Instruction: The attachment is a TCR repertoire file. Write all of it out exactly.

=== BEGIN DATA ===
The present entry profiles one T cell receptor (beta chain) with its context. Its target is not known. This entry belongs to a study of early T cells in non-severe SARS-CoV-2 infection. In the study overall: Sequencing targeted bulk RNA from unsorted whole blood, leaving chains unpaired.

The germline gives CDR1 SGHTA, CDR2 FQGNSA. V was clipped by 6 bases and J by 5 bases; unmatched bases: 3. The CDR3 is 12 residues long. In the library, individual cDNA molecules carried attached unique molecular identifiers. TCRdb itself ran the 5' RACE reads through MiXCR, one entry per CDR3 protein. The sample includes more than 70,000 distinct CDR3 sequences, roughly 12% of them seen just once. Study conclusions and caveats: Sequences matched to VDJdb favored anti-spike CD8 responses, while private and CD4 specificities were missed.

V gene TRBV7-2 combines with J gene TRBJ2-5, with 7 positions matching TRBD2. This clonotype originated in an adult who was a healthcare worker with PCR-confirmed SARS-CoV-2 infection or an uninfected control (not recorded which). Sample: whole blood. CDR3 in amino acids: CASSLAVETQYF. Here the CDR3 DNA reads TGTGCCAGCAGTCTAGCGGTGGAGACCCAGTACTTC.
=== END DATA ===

The present entry profiles one T cell receptor (beta chain) with its context. Its target is not known. This entry belongs to a study of early T cells in non-severe SARS-CoV-2 infection. In the study overall: Sequencing targeted bulk RNA from unsorted whole blood, leaving chains unpaired.

The germline gives CDR1 SGHTA, CDR2 FQGNSA. V was clipped by 6 bases and J by 5 bases; unmatched bases: 3. The CDR3 is 12 residues long. In the library, individual cDNA molecules carried attached unique molecular identifiers. TCRdb itself ran the 5' RACE reads through MiXCR, one entry per CDR3 protein. The sample includes more than 70,000 distinct CDR3 sequences, roughly 12% of them seen just once. Study conclusions and caveats: Sequences matched to VDJdb favored anti-spike CD8 responses, while private and CD4 specificities were missed.

V gene TRBV7-2 combines with J gene TRBJ2-5, with 7 positions matching TRBD2. This clonotype originated in an adult who was a healthcare worker with PCR-confirmed SARS-CoV-2 infection or an uninfected control (not recorded which). Sample: whole blood. CDR3 in amino acids: CASSLAVETQYF. Here the CDR3 DNA reads TGTGCCAGCAGTCTAGCGGTGGAGACCCAGTACTTC.